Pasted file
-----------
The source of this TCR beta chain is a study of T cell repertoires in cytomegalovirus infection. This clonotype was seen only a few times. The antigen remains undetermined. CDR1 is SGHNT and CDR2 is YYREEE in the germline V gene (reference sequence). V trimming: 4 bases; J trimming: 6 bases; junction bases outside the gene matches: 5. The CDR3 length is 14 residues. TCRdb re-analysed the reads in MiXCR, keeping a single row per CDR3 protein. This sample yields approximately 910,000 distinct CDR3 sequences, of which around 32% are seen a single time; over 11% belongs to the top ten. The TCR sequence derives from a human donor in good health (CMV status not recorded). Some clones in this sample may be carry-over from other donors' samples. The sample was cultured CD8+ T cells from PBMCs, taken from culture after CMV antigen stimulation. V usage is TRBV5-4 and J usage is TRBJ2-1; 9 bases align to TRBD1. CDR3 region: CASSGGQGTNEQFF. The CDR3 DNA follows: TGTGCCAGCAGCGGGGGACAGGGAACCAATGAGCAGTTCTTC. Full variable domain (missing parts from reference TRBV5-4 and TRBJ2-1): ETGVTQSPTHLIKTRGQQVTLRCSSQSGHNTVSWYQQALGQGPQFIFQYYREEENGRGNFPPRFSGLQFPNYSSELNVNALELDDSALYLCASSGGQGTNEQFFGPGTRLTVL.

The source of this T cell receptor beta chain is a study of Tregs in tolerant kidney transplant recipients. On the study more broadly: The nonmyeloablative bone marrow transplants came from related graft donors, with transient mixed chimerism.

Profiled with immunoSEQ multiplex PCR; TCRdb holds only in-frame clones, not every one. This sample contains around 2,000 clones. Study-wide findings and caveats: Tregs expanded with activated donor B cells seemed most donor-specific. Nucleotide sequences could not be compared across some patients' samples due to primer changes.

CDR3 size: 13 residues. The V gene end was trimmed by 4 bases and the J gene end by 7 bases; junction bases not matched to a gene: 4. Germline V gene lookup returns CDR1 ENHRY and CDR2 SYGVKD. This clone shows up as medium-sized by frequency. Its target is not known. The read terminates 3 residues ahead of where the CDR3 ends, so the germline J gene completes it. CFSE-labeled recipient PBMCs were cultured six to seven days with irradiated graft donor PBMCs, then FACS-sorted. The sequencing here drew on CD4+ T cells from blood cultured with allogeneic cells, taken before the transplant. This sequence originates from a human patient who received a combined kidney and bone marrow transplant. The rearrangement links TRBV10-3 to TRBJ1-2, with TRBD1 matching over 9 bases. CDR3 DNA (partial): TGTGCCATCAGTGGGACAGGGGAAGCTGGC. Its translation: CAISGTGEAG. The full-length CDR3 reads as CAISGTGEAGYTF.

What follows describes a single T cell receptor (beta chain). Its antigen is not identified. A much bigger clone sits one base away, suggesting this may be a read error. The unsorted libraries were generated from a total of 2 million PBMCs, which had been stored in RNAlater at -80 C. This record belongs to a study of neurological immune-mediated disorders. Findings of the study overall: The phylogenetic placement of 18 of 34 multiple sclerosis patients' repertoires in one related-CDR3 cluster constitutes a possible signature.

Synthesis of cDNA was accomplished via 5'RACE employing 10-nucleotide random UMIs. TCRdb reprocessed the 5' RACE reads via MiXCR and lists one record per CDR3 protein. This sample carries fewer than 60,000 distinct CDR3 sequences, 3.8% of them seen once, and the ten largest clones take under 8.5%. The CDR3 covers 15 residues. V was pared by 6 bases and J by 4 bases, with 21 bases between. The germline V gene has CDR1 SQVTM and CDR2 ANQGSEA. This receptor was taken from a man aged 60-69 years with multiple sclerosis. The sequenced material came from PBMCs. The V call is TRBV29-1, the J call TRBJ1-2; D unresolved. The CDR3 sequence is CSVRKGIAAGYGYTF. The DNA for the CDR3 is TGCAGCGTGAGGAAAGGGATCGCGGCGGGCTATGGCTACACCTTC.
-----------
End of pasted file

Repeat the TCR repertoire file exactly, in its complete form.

The source of this TCR beta chain is a study of T cell repertoires in cytomegalovirus infection. This clonotype was seen only a few times. The antigen remains undetermined. CDR1 is SGHNT and CDR2 is YYREEE in the germline V gene (reference sequence). V trimming: 4 bases; J trimming: 6 bases; junction bases outside the gene matches: 5. The CDR3 length is 14 residues. TCRdb re-analysed the reads in MiXCR, keeping a single row per CDR3 protein. This sample yields approximately 910,000 distinct CDR3 sequences, of which around 32% are seen a single time; over 11% belongs to the top ten. The TCR sequence derives from a human donor in good health (CMV status not recorded). Some clones in this sample may be carry-over from other donors' samples. The sample was cultured CD8+ T cells from PBMCs, taken from culture after CMV antigen stimulation. V usage is TRBV5-4 and J usage is TRBJ2-1; 9 bases align to TRBD1. CDR3 region: CASSGGQGTNEQFF. The CDR3 DNA follows: TGTGCCAGCAGCGGGGGACAGGGAACCAATGAGCAGTTCTTC. Full variable domain (missing parts from reference TRBV5-4 and TRBJ2-1): ETGVTQSPTHLIKTRGQQVTLRCSSQSGHNTVSWYQQALGQGPQFIFQYYREEENGRGNFPPRFSGLQFPNYSSELNVNALELDDSALYLCASSGGQGTNEQFFGPGTRLTVL.

The source of this T cell receptor beta chain is a study of Tregs in tolerant kidney transplant recipients. On the study more broadly: The nonmyeloablative bone marrow transplants came from related graft donors, with transient mixed chimerism.

Profiled with immunoSEQ multiplex PCR; TCRdb holds only in-frame clones, not every one. This sample contains around 2,000 clones. Study-wide findings and caveats: Tregs expanded with activated donor B cells seemed most donor-specific. Nucleotide sequences could not be compared across some patients' samples due to primer changes.

CDR3 size: 13 residues. The V gene end was trimmed by 4 bases and the J gene end by 7 bases; junction bases not matched to a gene: 4. Germline V gene lookup returns CDR1 ENHRY and CDR2 SYGVKD. This clone shows up as medium-sized by frequency. Its target is not known. The read terminates 3 residues ahead of where the CDR3 ends, so the germline J gene completes it. CFSE-labeled recipient PBMCs were cultured six to seven days with irradiated graft donor PBMCs, then FACS-sorted. The sequencing here drew on CD4+ T cells from blood cultured with allogeneic cells, taken before the transplant. This sequence originates from a human patient who received a combined kidney and bone marrow transplant. The rearrangement links TRBV10-3 to TRBJ1-2, with TRBD1 matching over 9 bases. CDR3 DNA (partial): TGTGCCATCAGTGGGACAGGGGAAGCTGGC. Its translation: CAISGTGEAG. The full-length CDR3 reads as CAISGTGEAGYTF.

What follows describes a single T cell receptor (beta chain). Its antigen is not identified. A much bigger clone sits one base away, suggesting this may be a read error. The unsorted libraries were generated from a total of 2 million PBMCs, which had been stored in RNAlater at -80 C. This record belongs to a study of neurological immune-mediated disorders. Findings of the study overall: The phylogenetic placement of 18 of 34 multiple sclerosis patients' repertoires in one related-CDR3 cluster constitutes a possible signature.

Synthesis of cDNA was accomplished via 5'RACE employing 10-nucleotide random UMIs. TCRdb reprocessed the 5' RACE reads via MiXCR and lists one record per CDR3 protein. This sample carries fewer than 60,000 distinct CDR3 sequences, 3.8% of them seen once, and the ten largest clones take under 8.5%. The CDR3 covers 15 residues. V was pared by 6 bases and J by 4 bases, with 21 bases between. The germline V gene has CDR1 SQVTM and CDR2 ANQGSEA. This receptor was taken from a man aged 60-69 years with multiple sclerosis. The sequenced material came from PBMCs. The V call is TRBV29-1, the J call TRBJ1-2; D unresolved. The CDR3 sequence is CSVRKGIAAGYGYTF. The DNA for the CDR3 is TGCAGCGTGAGGAAAGGGATCGCGGCGGGCTATGGCTACACCTTC.